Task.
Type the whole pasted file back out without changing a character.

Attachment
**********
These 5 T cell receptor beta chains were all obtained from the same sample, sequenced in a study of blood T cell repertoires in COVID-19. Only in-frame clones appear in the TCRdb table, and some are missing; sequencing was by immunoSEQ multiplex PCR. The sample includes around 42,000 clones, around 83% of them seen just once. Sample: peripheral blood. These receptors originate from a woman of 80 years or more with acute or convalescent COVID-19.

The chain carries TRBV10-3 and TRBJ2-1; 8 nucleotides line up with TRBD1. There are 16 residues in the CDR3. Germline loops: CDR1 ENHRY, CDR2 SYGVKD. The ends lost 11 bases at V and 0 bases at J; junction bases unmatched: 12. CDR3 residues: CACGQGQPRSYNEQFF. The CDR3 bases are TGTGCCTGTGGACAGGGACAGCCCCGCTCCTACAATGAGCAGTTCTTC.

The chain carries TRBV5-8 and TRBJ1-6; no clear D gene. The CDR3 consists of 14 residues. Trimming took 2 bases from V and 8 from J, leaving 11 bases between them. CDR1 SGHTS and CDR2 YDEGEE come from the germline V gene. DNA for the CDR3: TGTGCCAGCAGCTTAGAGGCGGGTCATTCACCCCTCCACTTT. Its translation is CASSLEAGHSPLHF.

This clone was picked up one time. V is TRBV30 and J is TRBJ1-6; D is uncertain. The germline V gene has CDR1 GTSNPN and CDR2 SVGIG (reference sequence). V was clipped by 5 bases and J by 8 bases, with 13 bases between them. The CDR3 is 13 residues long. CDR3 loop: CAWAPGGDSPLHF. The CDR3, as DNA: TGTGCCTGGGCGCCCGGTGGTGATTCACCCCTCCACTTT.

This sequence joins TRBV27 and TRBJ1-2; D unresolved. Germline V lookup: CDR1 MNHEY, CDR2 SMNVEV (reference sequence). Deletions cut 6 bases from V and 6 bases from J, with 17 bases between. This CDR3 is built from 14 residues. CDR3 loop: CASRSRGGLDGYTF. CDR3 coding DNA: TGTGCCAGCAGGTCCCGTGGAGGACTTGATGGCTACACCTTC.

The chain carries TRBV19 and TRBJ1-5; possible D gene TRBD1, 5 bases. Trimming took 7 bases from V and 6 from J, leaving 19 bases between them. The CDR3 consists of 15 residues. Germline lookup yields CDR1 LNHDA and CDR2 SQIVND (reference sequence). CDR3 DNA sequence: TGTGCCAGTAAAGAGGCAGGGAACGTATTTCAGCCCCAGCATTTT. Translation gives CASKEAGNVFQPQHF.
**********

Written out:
These 5 T cell receptor beta chains were all obtained from the same sample, sequenced in a study of blood T cell repertoires in COVID-19. Only in-frame clones appear in the TCRdb table, and some are missing; sequencing was by immunoSEQ multiplex PCR. The sample includes around 42,000 clones, around 83% of them seen just once. Sample: peripheral blood. These receptors originate from a woman of 80 years or more with acute or convalescent COVID-19.

The chain carries TRBV10-3 and TRBJ2-1; 8 nucleotides line up with TRBD1. There are 16 residues in the CDR3. Germline loops: CDR1 ENHRY, CDR2 SYGVKD. The ends lost 11 bases at V and 0 bases at J; junction bases unmatched: 12. CDR3 residues: CACGQGQPRSYNEQFF. The CDR3 bases are TGTGCCTGTGGACAGGGACAGCCCCGCTCCTACAATGAGCAGTTCTTC.

The chain carries TRBV5-8 and TRBJ1-6; no clear D gene. The CDR3 consists of 14 residues. Trimming took 2 bases from V and 8 from J, leaving 11 bases between them. CDR1 SGHTS and CDR2 YDEGEE come from the germline V gene. DNA for the CDR3: TGTGCCAGCAGCTTAGAGGCGGGTCATTCACCCCTCCACTTT. Its translation is CASSLEAGHSPLHF.

This clone was picked up one time. V is TRBV30 and J is TRBJ1-6; D is uncertain. The germline V gene has CDR1 GTSNPN and CDR2 SVGIG (reference sequence). V was clipped by 5 bases and J by 8 bases, with 13 bases between them. The CDR3 is 13 residues long. CDR3 loop: CAWAPGGDSPLHF. The CDR3, as DNA: TGTGCCTGGGCGCCCGGTGGTGATTCACCCCTCCACTTT.

This sequence joins TRBV27 and TRBJ1-2; D unresolved. Germline V lookup: CDR1 MNHEY, CDR2 SMNVEV (reference sequence). Deletions cut 6 bases from V and 6 bases from J, with 17 bases between. This CDR3 is built from 14 residues. CDR3 loop: CASRSRGGLDGYTF. CDR3 coding DNA: TGTGCCAGCAGGTCCCGTGGAGGACTTGATGGCTACACCTTC.

The chain carries TRBV19 and TRBJ1-5; possible D gene TRBD1, 5 bases. Trimming took 7 bases from V and 6 from J, leaving 19 bases between them. The CDR3 consists of 15 residues. Germline lookup yields CDR1 LNHDA and CDR2 SQIVND (reference sequence). CDR3 DNA sequence: TGTGCCAGTAAAGAGGCAGGGAACGTATTTCAGCCCCAGCATTTT. Translation gives CASKEAGNVFQPQHF.